On Sunday, President Cyril Ramaphosa will address the nation and answer questions from the media about the Public Protector advocate Busisiwe Mkhwebane’s damning report into a R500 000 donation to his ANC presidential campaign from Gavin Watson, the controversial head of Bosasa.
The move is likely meant to illustrate two things: that the president takes the findings of the public protector seriously and an attempt to limit the political damage the report has inflicted on his presidency.
Mkhwebane announced on Friday that she found Ramaphosa had misled Parliament when he responded to questions about whether Watson’s company — which now trades as African Global Group — had donated R500 000 to his campaign for the CR17 campaign in December 2017. She also found that Democratic Alliance leader Mmusi Maimane’s complaint on money laundering “had merit” and directed the National Prosecuting Authority to further investigate the matter.
Mkhwebane’s report is likely to be taken under review by Ramaphosa: he released his responses to her on the allegations on Friday and complained that she had not taken them into consideration to reach her conclusions.
However, some of the revelations she made in her report such as large sums of money donated by individuals to the campaign have cast a shadow over Ramaphosa’s image as an anti-graft crusader and his administration’s state capture clean-up project.
Mkhwebane used the word ‘capture’ in her media briefing when referring to the large donations and has instructed Ramaphosa to reveal the identity of his donors as part of her remedial action.
It has long been an open secret that ANC internal elections are heavily influenced by money and candidates spend large amounts on their campaigns. Organisational reports delivered at almost every conference for over a decade have lamented the use of money in internal party elections and its impact on internal democracy in the party.
Mkhwebane has now tied this political albatross firmly around Ramaphosa’s neck — even if her report is set aside after a court review — and it is imperative that he take the nation into his confidence on the matter.
The move to address the nation also sets Ramaphosa apart from his predecessor Jacob Zuma who simply unleashed his allies in the ANC to attack the public protector and then simply ignored her findings, particularly after the release of her report on the upgrades to his private residence at Nkandla in 2014.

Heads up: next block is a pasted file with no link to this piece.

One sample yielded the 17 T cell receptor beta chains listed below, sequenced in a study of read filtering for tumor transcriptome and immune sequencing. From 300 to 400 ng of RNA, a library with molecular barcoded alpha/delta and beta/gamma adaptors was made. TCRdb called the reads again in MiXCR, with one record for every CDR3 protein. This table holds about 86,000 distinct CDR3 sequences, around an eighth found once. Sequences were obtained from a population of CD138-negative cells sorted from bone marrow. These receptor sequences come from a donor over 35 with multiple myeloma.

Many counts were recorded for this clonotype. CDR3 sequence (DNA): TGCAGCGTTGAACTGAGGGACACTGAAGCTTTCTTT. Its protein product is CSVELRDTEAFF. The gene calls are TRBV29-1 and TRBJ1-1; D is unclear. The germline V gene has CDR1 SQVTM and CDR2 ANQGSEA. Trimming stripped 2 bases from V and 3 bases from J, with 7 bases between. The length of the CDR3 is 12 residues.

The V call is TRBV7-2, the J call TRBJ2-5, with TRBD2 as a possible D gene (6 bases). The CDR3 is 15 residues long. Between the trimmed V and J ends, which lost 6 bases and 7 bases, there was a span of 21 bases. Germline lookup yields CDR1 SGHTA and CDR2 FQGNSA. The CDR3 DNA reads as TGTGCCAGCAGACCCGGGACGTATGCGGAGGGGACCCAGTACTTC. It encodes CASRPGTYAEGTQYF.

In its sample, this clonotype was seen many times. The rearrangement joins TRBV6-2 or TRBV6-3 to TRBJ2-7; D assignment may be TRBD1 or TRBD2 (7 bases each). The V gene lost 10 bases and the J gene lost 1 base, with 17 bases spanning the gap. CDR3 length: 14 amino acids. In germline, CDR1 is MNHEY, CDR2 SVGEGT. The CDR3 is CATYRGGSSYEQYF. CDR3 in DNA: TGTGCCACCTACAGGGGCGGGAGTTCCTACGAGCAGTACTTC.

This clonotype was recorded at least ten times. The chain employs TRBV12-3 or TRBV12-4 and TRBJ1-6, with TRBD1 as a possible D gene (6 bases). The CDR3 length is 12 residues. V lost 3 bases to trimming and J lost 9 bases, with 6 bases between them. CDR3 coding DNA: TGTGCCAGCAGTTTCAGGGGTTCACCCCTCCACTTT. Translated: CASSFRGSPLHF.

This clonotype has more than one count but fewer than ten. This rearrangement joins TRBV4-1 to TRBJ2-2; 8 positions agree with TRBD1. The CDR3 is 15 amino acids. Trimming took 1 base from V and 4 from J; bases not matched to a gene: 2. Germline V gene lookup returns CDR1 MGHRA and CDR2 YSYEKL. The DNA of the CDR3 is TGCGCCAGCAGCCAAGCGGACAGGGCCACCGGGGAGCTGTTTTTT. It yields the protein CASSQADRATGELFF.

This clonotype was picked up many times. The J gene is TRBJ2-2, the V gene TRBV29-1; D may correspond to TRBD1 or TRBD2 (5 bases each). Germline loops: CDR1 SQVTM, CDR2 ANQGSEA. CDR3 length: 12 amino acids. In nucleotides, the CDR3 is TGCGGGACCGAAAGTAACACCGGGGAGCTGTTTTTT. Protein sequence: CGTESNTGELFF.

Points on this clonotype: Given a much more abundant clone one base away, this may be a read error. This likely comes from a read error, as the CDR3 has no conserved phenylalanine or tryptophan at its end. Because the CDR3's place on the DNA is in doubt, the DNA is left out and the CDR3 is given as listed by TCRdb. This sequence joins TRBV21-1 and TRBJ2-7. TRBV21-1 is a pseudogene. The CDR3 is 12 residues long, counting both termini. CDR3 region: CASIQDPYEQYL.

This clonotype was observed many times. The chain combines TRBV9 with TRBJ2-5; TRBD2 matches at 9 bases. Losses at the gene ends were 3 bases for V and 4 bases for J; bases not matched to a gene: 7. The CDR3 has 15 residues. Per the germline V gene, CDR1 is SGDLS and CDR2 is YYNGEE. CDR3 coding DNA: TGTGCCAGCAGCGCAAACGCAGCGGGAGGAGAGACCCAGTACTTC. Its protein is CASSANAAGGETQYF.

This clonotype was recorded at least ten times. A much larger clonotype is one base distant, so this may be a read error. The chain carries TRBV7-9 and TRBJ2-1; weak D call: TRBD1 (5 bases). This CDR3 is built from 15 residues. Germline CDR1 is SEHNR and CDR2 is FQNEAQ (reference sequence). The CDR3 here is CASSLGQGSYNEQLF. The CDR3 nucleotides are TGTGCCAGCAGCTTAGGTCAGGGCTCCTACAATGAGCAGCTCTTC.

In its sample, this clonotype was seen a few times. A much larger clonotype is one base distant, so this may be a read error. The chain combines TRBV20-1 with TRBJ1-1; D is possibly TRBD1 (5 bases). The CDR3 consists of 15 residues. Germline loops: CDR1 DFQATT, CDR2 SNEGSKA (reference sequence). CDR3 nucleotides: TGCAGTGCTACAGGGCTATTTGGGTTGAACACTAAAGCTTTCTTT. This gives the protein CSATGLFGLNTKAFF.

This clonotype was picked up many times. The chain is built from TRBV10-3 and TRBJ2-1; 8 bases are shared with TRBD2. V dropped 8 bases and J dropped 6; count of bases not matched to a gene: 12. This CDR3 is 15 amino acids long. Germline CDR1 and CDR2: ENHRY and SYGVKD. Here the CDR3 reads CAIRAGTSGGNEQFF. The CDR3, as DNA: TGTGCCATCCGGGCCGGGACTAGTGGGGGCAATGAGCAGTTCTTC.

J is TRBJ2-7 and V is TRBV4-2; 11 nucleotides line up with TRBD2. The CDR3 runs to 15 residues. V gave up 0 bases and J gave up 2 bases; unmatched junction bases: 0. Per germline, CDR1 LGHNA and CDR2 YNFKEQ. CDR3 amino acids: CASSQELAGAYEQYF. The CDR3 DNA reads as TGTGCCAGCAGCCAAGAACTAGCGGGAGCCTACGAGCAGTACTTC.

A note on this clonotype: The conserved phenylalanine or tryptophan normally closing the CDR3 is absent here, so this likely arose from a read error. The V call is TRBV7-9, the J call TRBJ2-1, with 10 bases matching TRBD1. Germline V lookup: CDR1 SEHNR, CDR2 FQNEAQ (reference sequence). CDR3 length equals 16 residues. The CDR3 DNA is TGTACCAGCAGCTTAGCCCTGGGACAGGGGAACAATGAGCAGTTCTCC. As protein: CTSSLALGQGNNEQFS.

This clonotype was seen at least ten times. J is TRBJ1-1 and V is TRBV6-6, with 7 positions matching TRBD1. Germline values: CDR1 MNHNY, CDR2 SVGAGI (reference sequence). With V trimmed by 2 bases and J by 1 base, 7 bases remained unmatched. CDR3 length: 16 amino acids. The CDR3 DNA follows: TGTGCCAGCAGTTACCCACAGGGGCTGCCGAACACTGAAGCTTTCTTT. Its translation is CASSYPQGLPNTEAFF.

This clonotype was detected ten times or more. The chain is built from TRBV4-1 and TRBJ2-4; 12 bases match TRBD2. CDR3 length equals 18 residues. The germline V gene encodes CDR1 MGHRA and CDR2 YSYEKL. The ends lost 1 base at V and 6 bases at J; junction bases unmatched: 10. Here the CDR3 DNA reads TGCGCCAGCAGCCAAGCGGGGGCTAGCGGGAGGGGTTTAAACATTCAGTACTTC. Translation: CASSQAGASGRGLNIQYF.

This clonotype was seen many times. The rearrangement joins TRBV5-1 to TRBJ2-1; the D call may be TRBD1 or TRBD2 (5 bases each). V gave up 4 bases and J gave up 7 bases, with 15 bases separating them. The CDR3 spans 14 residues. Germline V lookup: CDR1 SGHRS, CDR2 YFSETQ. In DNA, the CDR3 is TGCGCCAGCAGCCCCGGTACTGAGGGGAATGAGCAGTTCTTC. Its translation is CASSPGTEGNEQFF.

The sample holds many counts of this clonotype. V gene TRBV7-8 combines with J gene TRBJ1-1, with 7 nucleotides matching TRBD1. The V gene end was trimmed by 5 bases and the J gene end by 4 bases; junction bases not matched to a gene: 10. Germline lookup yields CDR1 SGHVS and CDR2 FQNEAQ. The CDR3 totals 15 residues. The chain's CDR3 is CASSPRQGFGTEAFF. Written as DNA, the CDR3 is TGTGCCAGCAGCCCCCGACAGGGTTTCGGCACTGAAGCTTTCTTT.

While the Economic Freedom Fighters and Ramaphosa’s opponents in the ANC are attempting to paint the new president with the same brush as Zuma, his stance toward the office of the public protector is decidedly different.
Mkhwebane herself admitted this when she thanked Ramaphosa for his cooperation and for the ‘mature way’ in which he handled their interactions ahead of releasing her report on Friday.
Who can forget Zuma’s epic fights with then public protector Thuli Madonsela, who was forced to publicly release the transcript of a belligerent interview with him after he had claimed that he was not afforded an opportunity to respond to allegations in her report on state capture.
But the fundamental difference between the Ramaphosa and Zuma administrations is that the former is making use of the courts to review the public protector’s findings which are binding — unless they are set aside in a review process. He has supported Public Enterprises Minister Pravin Gordhan’s application for an interdict as the minister reviews Mkhwebane’s findings on the so-called rogue unit at the South African Revenue Service.
Ramaphosa is likely to take the nation into his confidence this evening over whether he will review Mkhwebane’s findings against him.
The briefing is scheduled to kick off at 6pm.